We observed the same key OTUs in both 500 m and 3 m, in particular, in emblematic microorganisms of chemosynthetic ecosystems, such as the sulfate-reducing Desulfovibrio piezophilus originally isolated from wood falls57. It suggests that these specialized microorganisms, although ultra-rare in the sea, are distributed globally by different water masses. The dynamics of the OTUs found in both 500 m and 3 m inoculum differed between experiments, however, which may be due to the factors discussed above. Interestingly, some OTUs were specific to some inoculum. Within Arcobacter for instance, known to be potential sulfur-oxidizers25,58, different OTUs were seen in the inoculum from 3 m depth and from 500 m depth. This indicates that while historical contingency promotes different bacterial species, it has the same potential to oxidize sulfur. These species that are able to colonize wood are probably not functionally redundant even though they have some common metabolisms4. The fact that the activity (growth of mats) and the dynamics of specific potential metabolisms differed may be due to the presence of less-efficient microorganisms in the 500 m depth inoculum.
The microbes colonizing the wood comprise a succession of metabolisms reflecting different steps in the degradation of the wood31. We detected genes associated with anaerobic fermenters that take advantage of the sugars present in the sap, and syntrophic bacteria that cross-feed on waste products from fermenters. We also detected methanogens that use products of fermentation for growth and respiration, ultimately producing methane. The other key species that we detected were associated with the sulfur cycle. These were sulfate reducers that respire the sulfate present in seawater and sulfur oxidizers that can oxidize the hydrogen sulfur produced in the wood when they are in contact with the oxygen found in sea water. The metagenomic approach allowed the diagnostic genes for all these metabolisms to be detected and their dynamics to be assessed between experiments. It highlights for the first time an effect of historical contingency, not only on the community composition, but also on the functional dynamics of the communities in an essential transient deep-sea ecosystem.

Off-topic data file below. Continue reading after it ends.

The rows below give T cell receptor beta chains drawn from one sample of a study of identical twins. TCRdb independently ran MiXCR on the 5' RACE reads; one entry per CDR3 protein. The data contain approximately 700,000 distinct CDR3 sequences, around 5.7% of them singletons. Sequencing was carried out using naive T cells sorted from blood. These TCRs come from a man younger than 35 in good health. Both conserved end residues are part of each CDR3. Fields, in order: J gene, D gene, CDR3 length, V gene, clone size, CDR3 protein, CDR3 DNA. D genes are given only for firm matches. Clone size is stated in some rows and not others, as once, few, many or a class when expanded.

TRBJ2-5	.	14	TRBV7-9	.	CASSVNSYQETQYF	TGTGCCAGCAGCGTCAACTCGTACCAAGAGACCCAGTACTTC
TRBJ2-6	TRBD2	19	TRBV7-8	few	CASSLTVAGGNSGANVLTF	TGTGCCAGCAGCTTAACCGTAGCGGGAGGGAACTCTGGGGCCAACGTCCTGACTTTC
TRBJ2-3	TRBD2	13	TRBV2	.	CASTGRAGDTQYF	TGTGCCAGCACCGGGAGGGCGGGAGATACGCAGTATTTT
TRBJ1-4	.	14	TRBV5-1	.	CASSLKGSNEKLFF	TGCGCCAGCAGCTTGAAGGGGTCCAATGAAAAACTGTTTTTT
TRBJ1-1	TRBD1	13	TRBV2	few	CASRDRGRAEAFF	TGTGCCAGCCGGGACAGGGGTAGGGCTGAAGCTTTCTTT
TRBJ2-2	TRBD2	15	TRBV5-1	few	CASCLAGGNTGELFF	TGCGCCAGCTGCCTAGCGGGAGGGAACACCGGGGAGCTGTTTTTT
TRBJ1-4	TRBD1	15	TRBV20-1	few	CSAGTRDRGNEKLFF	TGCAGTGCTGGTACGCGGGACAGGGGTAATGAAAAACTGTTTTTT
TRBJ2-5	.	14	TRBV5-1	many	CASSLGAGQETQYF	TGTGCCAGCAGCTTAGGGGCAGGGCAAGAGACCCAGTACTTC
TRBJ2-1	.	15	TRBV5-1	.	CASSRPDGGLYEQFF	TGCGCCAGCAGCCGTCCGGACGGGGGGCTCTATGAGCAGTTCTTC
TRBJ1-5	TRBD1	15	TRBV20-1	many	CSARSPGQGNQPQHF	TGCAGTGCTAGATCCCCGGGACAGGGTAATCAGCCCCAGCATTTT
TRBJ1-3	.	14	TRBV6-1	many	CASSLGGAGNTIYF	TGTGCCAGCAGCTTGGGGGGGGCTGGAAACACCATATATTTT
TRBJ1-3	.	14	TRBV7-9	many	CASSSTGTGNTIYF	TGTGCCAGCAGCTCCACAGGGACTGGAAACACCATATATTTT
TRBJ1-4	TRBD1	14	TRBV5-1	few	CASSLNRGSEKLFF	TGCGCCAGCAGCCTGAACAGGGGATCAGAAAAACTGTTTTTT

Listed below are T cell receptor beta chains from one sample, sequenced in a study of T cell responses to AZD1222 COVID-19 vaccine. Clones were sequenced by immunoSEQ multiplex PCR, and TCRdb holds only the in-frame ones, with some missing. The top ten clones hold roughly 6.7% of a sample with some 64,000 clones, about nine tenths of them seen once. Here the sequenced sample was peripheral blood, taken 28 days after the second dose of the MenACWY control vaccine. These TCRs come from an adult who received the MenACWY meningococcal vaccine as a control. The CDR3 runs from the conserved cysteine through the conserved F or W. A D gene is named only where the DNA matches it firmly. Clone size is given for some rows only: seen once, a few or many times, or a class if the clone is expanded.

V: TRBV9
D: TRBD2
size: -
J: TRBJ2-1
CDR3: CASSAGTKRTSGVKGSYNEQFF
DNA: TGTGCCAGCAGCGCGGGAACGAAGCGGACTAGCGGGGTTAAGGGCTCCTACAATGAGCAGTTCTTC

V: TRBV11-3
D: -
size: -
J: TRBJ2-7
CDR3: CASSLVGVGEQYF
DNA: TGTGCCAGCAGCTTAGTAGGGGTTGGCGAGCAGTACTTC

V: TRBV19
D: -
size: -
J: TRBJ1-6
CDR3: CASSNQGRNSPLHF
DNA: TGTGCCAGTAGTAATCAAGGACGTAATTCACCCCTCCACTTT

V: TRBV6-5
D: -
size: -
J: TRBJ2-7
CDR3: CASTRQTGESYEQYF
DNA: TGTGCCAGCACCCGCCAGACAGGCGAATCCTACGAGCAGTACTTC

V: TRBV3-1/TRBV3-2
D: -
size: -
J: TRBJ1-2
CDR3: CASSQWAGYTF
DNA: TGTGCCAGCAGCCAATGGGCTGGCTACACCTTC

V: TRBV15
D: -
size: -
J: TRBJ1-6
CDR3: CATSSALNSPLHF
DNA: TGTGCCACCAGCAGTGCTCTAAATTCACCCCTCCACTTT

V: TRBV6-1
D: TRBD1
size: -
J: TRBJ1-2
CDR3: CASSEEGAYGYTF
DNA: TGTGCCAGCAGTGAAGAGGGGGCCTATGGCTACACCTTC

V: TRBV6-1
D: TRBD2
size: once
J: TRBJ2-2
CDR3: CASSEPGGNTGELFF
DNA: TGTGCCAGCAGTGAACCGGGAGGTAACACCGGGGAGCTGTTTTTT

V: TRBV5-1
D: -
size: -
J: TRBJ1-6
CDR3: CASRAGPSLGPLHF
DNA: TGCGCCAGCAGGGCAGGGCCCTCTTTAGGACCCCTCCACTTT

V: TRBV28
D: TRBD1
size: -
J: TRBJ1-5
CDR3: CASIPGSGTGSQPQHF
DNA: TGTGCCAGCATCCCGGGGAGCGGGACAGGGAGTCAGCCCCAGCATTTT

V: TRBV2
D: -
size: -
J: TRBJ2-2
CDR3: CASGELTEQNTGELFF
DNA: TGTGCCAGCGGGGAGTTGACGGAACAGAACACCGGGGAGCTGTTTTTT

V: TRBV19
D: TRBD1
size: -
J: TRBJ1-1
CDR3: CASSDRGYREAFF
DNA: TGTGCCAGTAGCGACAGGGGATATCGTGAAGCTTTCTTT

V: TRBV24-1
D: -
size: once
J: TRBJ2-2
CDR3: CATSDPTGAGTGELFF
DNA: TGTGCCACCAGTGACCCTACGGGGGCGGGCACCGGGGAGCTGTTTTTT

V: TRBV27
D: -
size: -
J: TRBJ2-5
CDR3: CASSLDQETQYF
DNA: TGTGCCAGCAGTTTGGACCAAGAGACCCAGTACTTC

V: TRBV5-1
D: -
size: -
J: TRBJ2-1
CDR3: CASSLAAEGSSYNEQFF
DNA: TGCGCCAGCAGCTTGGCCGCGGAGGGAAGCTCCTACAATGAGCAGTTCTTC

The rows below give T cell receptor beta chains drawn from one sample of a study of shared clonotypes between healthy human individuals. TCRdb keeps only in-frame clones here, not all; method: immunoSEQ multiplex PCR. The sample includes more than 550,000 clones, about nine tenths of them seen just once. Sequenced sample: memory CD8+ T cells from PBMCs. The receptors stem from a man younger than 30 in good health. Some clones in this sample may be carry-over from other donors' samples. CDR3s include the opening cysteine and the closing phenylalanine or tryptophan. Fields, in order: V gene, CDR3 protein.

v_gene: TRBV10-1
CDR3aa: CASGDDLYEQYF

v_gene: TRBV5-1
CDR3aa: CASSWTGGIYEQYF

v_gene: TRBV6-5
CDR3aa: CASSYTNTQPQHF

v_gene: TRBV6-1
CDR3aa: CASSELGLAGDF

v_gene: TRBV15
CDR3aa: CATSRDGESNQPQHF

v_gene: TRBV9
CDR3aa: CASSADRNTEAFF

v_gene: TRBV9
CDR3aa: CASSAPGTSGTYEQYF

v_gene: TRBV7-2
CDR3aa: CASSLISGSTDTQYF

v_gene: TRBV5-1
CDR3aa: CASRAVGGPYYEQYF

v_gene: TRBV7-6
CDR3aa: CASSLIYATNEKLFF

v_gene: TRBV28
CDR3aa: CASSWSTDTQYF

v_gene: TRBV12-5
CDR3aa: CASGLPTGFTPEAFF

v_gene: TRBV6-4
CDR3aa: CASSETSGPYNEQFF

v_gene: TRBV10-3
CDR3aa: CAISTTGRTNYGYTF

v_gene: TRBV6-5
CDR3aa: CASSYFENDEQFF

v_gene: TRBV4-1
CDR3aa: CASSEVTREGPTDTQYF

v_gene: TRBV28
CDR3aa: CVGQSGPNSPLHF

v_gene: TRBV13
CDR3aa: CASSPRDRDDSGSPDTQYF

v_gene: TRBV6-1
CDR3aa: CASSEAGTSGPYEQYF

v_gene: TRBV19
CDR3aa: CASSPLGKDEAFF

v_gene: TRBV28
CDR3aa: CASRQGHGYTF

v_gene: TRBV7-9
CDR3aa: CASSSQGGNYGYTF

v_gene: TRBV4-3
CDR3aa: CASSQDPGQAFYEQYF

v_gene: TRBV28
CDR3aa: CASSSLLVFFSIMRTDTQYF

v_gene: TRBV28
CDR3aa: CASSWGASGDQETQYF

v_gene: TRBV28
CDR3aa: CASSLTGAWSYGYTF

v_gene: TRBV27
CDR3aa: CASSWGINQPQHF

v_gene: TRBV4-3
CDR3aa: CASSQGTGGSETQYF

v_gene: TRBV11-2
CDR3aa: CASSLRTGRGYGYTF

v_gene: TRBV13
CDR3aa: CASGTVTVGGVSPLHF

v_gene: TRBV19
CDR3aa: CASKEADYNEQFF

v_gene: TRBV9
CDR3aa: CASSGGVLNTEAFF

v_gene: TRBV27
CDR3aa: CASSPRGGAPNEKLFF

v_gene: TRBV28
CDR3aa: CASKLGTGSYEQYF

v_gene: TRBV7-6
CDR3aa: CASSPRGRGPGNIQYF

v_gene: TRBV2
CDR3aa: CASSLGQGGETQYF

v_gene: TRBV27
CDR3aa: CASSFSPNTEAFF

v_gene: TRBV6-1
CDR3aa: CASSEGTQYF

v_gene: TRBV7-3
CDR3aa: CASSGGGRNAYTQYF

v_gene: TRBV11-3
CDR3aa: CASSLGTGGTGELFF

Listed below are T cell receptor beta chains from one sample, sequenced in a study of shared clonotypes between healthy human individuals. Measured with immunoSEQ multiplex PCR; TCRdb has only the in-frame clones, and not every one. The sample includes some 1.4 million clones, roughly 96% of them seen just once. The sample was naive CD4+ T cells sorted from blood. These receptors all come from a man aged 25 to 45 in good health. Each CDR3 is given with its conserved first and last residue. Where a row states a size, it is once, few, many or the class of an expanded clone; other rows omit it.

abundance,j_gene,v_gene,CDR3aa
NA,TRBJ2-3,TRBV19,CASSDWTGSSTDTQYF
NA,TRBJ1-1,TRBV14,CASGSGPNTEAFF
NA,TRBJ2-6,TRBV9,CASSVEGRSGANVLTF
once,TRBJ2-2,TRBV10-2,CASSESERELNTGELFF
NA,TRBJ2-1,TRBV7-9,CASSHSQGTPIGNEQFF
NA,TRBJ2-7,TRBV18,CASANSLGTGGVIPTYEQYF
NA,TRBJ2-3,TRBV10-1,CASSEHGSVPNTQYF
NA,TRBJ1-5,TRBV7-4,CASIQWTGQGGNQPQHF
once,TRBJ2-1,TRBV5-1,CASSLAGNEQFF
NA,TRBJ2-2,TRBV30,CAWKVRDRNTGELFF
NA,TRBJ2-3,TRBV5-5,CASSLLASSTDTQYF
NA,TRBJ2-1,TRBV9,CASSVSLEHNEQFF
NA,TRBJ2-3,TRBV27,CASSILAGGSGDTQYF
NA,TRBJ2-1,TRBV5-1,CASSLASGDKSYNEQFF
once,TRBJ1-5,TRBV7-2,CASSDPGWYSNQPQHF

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The work of PEG was supported by the Agence Nationale de la Recherche (ANR) through the EUREKA projects (ANR-14-CE02-0004-01). DK’s Ph.D. grant was funded by the French Ministry of Higher Education, Research, and Innovation through the Doctoral School “Sciences de l’Environnement d’Ile de France—ED129”. We are grateful to Julie Rius and Benjamin Falgas from the ‘Biodiversarium’ in Banyuls sur Mer for their kind and precious help in providing the pine wood for the experiment. The computations were performed on resources provided by UNINETT Sigma2—the National Infrastructure for High Performance Computing and Data Storage in Norway, account nos. NN9639K and NS9593K. Finally, the publication charges for this article have been funded by a grant from the publication fund of UiT The Arctic University of Norway.
The authors declare no competing interests.
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Kalenitchenko, D., Peru, E. & Galand, P.E. Historical contingency impacts on community assembly and ecosystem function in chemosynthetic marine ecosystems. Sci Rep 11, 13994 (2021). https://doi.org/10.1038/s41598-021-92613-1